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Difference Between Hindi and Nepali

Hindi vs Nepali

Hindi and Nepali are the two prominent languages spoken in South Asia. Hindi and Nepali are very similar to each other, but they have some differences.

Both countries are multilingual. While Hindi is spoken by about 180 million natives, Nepali is spoken by 13.9 million natives. Nepali or Nepalese is spoken by 70 percent of the people in Nepal, and Hindi is spoken by a mere 41 percent of the people in India. Both languages are spoken in India as well as Nepal. As per the census of 1991, there are 489,578 Hindi speakers present in Nepal. The population of Nepali speakers in India is 2,500,000 according to the 2001 census.

Hindi is spoken mainly in the Republic of India, and Nepali is the main language of the Federal Democratic Republic of Nepal. Both Hindi and Nepali are Indo-Aryan languages. They follow the same script which is the Devanagari script. The Devanagari script, which is generally known as Nagari, is written from left to right. The order of the letters made up of vowels and consonants is known as the “varnamala” which means the “garland of flowers.” In the Unicode Conventional, the Devanagari is constituted in three blocks. U+0900–U+097F comprises the Devanagari, U+1CD0–U+1CFF comprises the Devanagari Extended, and U+A8E0–U+A8FF comprises the Vedic Extension. The gray areas within these indicate the non-assigned value factors.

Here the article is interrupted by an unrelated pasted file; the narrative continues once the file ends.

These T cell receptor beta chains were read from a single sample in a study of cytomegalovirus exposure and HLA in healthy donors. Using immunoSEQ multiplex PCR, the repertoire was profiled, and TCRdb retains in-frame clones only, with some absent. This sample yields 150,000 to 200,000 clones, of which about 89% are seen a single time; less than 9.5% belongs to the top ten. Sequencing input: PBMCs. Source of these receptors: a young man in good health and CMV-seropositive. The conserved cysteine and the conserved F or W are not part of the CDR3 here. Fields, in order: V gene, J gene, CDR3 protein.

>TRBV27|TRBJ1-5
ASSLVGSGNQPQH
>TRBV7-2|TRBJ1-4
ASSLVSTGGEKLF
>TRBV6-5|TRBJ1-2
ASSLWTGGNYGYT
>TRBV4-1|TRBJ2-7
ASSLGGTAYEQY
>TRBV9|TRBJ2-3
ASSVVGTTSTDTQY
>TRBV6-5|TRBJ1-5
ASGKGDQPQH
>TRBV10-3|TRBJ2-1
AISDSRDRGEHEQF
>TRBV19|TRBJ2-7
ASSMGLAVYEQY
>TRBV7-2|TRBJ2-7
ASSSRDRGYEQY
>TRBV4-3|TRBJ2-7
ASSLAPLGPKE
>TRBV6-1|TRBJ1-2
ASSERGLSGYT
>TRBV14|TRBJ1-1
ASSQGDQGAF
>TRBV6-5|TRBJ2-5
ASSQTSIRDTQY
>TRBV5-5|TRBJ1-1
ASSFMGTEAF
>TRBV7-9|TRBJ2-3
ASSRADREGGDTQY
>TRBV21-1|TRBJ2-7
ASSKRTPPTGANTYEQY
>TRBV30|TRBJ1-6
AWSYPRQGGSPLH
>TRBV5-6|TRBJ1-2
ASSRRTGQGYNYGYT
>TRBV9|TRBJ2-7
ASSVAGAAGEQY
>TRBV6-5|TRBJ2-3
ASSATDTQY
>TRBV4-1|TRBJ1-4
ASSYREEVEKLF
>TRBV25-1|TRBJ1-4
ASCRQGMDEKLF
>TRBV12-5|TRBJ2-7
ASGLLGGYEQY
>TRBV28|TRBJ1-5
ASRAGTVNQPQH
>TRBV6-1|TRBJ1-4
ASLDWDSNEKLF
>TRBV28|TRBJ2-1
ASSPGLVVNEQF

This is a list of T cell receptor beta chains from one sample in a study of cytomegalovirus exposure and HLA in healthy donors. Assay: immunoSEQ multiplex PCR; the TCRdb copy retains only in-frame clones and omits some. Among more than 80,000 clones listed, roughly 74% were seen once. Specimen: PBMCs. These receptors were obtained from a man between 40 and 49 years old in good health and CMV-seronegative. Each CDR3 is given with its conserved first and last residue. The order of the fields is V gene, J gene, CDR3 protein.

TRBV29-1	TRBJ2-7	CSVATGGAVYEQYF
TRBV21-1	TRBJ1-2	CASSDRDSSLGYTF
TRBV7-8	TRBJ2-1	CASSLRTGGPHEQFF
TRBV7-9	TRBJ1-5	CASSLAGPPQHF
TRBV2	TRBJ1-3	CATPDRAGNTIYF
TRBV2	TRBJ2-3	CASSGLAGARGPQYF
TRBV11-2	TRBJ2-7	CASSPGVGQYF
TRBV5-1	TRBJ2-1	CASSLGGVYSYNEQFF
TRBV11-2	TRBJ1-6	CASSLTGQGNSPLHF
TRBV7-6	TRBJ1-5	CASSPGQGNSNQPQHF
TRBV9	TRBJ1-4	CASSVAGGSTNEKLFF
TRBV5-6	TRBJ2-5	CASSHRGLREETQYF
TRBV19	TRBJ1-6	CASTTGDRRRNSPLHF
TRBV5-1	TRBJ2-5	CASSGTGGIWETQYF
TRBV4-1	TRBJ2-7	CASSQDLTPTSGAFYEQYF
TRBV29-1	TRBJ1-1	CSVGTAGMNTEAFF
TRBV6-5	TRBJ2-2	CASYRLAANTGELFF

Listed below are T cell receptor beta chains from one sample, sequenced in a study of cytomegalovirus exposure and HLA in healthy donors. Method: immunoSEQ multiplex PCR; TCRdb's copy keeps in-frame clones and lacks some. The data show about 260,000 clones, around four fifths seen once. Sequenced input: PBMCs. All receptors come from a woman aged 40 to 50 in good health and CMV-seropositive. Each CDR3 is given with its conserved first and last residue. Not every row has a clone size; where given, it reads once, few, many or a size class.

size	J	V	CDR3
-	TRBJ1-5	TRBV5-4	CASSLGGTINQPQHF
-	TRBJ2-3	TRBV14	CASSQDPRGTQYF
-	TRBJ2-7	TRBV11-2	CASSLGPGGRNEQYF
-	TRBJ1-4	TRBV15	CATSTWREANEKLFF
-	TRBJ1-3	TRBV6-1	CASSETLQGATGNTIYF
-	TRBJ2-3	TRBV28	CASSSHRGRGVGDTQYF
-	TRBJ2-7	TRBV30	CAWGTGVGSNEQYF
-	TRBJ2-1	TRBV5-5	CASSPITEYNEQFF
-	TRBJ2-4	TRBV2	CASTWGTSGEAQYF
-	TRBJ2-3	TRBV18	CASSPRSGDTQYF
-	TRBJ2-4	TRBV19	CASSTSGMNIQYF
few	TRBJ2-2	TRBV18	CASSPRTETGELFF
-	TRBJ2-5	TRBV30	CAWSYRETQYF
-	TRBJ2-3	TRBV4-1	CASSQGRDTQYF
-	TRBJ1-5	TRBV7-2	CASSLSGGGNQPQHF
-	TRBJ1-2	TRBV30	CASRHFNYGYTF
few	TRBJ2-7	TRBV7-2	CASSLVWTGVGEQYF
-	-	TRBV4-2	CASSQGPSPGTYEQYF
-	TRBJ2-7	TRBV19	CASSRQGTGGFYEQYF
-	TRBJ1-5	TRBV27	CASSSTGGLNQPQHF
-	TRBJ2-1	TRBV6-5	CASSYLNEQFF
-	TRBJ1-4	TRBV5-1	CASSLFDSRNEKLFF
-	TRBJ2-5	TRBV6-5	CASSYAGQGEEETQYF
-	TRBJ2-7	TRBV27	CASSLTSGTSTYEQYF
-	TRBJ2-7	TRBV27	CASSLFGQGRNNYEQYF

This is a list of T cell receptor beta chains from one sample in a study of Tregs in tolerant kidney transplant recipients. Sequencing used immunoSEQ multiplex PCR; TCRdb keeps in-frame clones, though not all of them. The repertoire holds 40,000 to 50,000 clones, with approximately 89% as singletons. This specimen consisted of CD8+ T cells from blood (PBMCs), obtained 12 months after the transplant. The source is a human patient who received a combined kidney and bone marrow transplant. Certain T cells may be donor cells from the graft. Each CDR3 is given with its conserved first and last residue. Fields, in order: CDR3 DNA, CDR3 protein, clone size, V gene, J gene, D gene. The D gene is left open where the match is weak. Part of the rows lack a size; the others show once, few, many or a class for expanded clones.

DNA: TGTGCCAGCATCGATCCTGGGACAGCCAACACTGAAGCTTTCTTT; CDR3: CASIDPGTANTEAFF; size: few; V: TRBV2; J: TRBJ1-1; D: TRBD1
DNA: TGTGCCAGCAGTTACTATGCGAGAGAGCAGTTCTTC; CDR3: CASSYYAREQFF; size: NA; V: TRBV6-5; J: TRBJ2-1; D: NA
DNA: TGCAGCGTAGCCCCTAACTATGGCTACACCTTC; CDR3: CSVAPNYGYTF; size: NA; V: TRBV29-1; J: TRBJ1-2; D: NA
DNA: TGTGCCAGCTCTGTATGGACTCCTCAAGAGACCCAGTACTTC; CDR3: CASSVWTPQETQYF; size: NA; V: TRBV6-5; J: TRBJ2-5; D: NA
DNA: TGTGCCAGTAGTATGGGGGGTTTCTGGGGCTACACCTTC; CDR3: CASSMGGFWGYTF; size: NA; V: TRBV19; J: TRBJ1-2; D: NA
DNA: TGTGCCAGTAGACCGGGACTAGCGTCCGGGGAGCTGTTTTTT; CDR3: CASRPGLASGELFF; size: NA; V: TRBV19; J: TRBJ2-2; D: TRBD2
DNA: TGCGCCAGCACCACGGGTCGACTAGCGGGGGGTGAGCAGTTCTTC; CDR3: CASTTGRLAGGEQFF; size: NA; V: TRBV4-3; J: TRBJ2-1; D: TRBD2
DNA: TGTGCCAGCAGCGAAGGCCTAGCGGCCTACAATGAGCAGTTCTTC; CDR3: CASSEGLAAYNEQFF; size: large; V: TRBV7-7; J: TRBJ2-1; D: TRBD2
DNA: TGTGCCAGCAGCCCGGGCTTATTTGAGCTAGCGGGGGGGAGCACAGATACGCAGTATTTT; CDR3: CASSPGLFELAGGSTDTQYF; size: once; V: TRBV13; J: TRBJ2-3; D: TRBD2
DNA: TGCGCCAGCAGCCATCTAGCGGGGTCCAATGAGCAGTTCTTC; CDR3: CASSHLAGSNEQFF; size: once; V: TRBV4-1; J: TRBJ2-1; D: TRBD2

Nepali is the official language of the Federal Democratic Republic of Nepal. It was initially called Gorkhali which was later changed to Nepali which is adapted from the word Newari. The language has three major dialects which are eastern, western, and central.

In Nepali there is almost a negligible difference between the sounds /s/ and /sh/, /g/, /jure/, and /f/. Also the sound of “swah” and /^/ are the same. The Nepali language lacks articles. The nouns are either masculine or feminine. Nepali distinguishes between existential and definitive functions of verb “to be.” For instance, “pānī ho?” means “is this water?” while “pānī cha?” means “is there any water?” It also uses numeral classifiers as in “tīnjanā mānche,” which means “three men pointing towards a person.” When talking about an object such as a chair, we have the verb “tīnva ā mec” which means “three chairs.”


Hindi is the main and most spoken language of the Republic of India, but unlike Nepali, it does not enjoy the status of being the national language. Hindi is supposed to have originated in the 4th century. The original Hindi used a Brahmi script. The present form, called standard Hindi, makes use of the Devanagari script.

Like Nepali, Hindi also has masculine or feminine nouns. However, it lacks any differentiation between the existential and definitive function of verb “to be.”


  1. Nepali is the national language of the Federal Democratic Republic of Nepal while Hindi is not the national language of any country.
  2. There are many differences between the grammar of the two languages.
  3. The two languages differ phonemically also.

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1 Comment

  1. “tīnjanā mānche” does NOT mean “three men pointing towards a person.” It simply means “three men.” Also hindi is the official language of India alongside English but nepali is the only official language of Nepal (which is not to say nepalis don’t know English)

    -From Nepal

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